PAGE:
DEVEAUX: I really ought to know. They come largely from outside of the community. They are an advisory board essentially because it is diocesan organization, the Emmaus House is, so it is technically an advisory board. But we’re very aggressive about really working at keeping the institution going and raising money in addition to what the diocese can raise. We do an annual fundraiser now that Claiborne created that’s called the Garden Gala that one of the board members has at their house that has raised $30,000 to 35,000 each of the last two years, and it’s probably going to increase. It’s both an art auction and sale — an auction of items that were donated, like a week at someone’s vacation home, that kind of stuff. It’s terrific, but you know, this building is a result of a couple of grants and funding from individuals to do and give us a place to expand the services we were trying to provide for folk because we were cramped before. Also, we were able to raise that money to expand Meta’s work so that she’s no longer part time which is…she’s the best. She’s just fabulous what she does, but all these folk are committed to giving people resources that they can then improve on and do more with. It’s not just simply sustaining them. It’s about giving them skills. The Study Halls are really a fabulous example in a lot of ways because it’s become an advocate in the schools for these kids by getting their parents into sort of a better understanding of their right to communicate with the schools and make demands of the schools about their kids. The southern tradition was that teachers did that. Your minister did that in the religious school that you may have had your kid in. You’re beginning to get generations now of kids who, we have a couple of young women in our congregation who were in my Sunday School class back in the early 1980s who are now parents themselves and who finished college. One who just went back to college after raising her kids, and it’s kind of nice to see.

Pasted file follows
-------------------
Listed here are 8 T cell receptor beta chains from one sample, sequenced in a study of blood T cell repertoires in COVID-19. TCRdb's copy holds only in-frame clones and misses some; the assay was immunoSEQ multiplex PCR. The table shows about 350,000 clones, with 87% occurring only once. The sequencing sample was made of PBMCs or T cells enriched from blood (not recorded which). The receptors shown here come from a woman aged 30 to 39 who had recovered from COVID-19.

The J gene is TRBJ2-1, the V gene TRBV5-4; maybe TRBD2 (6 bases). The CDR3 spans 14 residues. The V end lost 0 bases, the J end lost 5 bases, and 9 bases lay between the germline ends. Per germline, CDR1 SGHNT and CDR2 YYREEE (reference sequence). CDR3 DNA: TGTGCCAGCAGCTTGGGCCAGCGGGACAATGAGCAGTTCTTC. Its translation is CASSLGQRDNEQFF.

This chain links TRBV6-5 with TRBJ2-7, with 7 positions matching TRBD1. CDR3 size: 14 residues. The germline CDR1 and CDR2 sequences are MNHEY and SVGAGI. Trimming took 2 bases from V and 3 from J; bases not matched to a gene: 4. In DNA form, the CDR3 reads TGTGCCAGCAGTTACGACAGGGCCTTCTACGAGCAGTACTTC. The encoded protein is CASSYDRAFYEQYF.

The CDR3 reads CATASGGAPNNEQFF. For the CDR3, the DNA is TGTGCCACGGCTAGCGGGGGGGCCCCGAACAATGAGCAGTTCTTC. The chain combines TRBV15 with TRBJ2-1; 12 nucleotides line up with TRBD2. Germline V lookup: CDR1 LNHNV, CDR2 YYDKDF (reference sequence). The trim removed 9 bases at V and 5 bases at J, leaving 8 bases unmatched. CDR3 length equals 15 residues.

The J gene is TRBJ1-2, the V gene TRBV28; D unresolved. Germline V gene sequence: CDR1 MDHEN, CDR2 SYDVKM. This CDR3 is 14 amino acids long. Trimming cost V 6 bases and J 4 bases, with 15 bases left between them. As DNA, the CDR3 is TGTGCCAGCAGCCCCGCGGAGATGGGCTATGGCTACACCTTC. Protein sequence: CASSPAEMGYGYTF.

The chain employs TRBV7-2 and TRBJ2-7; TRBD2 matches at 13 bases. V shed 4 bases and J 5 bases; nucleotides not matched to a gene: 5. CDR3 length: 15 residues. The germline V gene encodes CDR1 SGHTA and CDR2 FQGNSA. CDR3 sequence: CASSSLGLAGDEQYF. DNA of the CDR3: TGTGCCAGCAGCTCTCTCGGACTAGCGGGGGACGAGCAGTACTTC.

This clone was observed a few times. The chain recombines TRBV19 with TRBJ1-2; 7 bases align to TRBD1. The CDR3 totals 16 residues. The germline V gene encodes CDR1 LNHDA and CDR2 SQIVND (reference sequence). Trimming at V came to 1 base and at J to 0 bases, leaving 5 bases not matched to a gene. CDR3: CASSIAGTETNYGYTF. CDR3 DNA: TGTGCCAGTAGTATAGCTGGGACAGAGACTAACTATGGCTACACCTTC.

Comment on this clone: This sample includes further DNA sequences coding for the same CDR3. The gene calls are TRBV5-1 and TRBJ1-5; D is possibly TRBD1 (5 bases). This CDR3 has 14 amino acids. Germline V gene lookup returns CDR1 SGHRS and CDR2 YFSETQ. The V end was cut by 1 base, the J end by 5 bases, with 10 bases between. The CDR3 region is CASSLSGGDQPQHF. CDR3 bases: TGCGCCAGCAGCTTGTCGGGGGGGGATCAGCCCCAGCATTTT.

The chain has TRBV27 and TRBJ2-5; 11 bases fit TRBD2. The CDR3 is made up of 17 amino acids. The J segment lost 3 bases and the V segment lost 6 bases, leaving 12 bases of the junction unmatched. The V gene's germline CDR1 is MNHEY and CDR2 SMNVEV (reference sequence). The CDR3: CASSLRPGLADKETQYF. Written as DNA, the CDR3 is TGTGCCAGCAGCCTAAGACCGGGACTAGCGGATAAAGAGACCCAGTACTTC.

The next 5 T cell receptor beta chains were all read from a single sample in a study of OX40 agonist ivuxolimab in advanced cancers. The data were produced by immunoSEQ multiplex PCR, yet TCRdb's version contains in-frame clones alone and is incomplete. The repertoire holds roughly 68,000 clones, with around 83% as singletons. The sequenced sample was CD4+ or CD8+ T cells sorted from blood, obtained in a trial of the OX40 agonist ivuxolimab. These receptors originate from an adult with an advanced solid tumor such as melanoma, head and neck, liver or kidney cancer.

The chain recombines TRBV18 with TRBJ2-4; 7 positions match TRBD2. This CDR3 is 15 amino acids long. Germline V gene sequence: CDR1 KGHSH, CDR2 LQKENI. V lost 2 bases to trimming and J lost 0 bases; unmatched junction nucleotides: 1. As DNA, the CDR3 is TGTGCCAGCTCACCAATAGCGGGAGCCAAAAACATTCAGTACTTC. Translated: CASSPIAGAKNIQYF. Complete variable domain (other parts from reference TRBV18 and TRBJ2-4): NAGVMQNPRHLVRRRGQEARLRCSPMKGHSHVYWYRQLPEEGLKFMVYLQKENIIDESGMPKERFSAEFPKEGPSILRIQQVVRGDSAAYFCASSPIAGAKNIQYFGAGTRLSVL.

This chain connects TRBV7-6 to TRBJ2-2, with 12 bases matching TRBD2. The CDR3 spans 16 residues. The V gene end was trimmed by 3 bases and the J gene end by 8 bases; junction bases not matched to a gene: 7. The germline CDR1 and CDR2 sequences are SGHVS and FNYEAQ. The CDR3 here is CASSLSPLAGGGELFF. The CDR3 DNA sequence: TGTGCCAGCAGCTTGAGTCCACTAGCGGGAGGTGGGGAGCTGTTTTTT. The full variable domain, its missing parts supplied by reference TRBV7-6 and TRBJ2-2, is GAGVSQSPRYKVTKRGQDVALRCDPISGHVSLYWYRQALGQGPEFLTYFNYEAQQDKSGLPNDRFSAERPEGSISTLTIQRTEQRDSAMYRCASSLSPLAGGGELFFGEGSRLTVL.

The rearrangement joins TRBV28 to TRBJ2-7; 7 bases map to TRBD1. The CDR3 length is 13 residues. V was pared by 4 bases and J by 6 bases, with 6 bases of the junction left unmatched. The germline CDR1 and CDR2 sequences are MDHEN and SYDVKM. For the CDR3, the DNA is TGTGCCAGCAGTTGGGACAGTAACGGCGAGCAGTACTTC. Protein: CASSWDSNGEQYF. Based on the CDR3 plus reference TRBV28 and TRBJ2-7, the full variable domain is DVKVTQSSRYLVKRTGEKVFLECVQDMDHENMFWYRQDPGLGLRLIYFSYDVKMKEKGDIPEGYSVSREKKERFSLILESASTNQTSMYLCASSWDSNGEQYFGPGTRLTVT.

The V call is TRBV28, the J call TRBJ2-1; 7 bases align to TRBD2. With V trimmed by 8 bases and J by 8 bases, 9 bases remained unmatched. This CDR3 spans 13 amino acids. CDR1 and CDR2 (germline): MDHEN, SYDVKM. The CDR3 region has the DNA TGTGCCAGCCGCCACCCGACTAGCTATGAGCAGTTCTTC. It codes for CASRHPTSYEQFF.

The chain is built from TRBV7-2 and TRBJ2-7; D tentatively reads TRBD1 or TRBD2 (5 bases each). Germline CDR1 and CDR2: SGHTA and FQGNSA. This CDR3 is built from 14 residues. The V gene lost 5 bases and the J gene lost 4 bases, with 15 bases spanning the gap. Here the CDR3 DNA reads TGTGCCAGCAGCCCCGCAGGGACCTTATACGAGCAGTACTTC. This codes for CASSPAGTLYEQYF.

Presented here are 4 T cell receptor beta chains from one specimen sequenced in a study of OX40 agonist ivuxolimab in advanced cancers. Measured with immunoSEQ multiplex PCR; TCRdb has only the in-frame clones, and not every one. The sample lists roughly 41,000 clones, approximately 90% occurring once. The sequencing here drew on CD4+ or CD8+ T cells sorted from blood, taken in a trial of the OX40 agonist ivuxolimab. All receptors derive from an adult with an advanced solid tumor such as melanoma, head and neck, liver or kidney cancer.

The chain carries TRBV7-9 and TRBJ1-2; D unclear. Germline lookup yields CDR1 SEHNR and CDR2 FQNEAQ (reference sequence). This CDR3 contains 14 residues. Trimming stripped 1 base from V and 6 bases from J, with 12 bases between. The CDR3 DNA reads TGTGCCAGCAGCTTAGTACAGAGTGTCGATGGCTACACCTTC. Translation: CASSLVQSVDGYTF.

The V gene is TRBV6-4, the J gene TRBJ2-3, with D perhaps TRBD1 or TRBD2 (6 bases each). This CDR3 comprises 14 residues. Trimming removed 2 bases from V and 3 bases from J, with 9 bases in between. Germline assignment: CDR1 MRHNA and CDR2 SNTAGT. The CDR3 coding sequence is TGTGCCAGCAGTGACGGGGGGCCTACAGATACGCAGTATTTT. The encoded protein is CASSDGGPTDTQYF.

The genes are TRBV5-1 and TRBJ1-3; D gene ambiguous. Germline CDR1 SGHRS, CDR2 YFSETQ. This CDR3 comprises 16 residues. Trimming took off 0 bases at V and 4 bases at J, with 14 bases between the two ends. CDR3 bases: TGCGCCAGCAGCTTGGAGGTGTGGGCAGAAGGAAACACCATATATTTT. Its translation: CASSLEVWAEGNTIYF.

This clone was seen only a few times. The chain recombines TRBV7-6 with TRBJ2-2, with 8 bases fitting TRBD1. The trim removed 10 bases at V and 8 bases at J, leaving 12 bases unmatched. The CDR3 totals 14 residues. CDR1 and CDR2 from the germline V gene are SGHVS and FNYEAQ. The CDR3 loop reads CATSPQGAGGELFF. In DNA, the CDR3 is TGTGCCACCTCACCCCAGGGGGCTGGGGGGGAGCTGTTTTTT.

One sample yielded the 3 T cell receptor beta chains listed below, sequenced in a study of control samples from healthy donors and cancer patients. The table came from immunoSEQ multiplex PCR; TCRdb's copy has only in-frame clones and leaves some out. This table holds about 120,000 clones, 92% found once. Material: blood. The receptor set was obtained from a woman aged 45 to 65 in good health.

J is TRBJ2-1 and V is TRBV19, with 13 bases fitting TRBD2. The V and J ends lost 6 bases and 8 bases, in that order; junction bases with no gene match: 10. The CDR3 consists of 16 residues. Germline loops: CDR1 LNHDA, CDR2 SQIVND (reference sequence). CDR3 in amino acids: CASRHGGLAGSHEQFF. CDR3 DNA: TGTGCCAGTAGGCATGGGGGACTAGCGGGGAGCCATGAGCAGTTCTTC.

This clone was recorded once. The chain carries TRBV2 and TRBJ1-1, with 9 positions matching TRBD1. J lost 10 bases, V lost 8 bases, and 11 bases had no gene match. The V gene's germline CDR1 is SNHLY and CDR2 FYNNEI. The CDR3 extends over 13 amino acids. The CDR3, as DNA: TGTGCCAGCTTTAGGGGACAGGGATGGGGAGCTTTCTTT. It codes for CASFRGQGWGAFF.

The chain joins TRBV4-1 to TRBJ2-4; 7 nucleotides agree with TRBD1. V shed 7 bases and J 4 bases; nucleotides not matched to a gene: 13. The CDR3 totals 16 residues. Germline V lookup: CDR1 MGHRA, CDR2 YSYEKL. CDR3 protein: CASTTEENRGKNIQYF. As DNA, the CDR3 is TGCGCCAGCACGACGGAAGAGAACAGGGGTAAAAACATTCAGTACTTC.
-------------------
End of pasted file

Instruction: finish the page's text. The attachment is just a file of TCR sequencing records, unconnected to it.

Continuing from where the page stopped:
LANDS: You talked about the capacity building of parents through the Study Hall programs. Do you have a sense if that’s really intentional?

DEVEAUX: Yes. No question. From day one. Austin talked about that and the Board talked about that. I was on the first Study Hall Board, and we were committed to that. That was part of the plan. Parents would be involved in the program and in the school visits. Essentially, we’ll take one of your children and help you do it for that for one, but you can do it for the other child who is not in the program. So if we took the youngest child — because that’s how we started with just young children and went up a grade each year at first — they would learn how to do that for their other kids who were in middle school at that point when we were just starting with the youngest who was just in elementary school or kindergarten.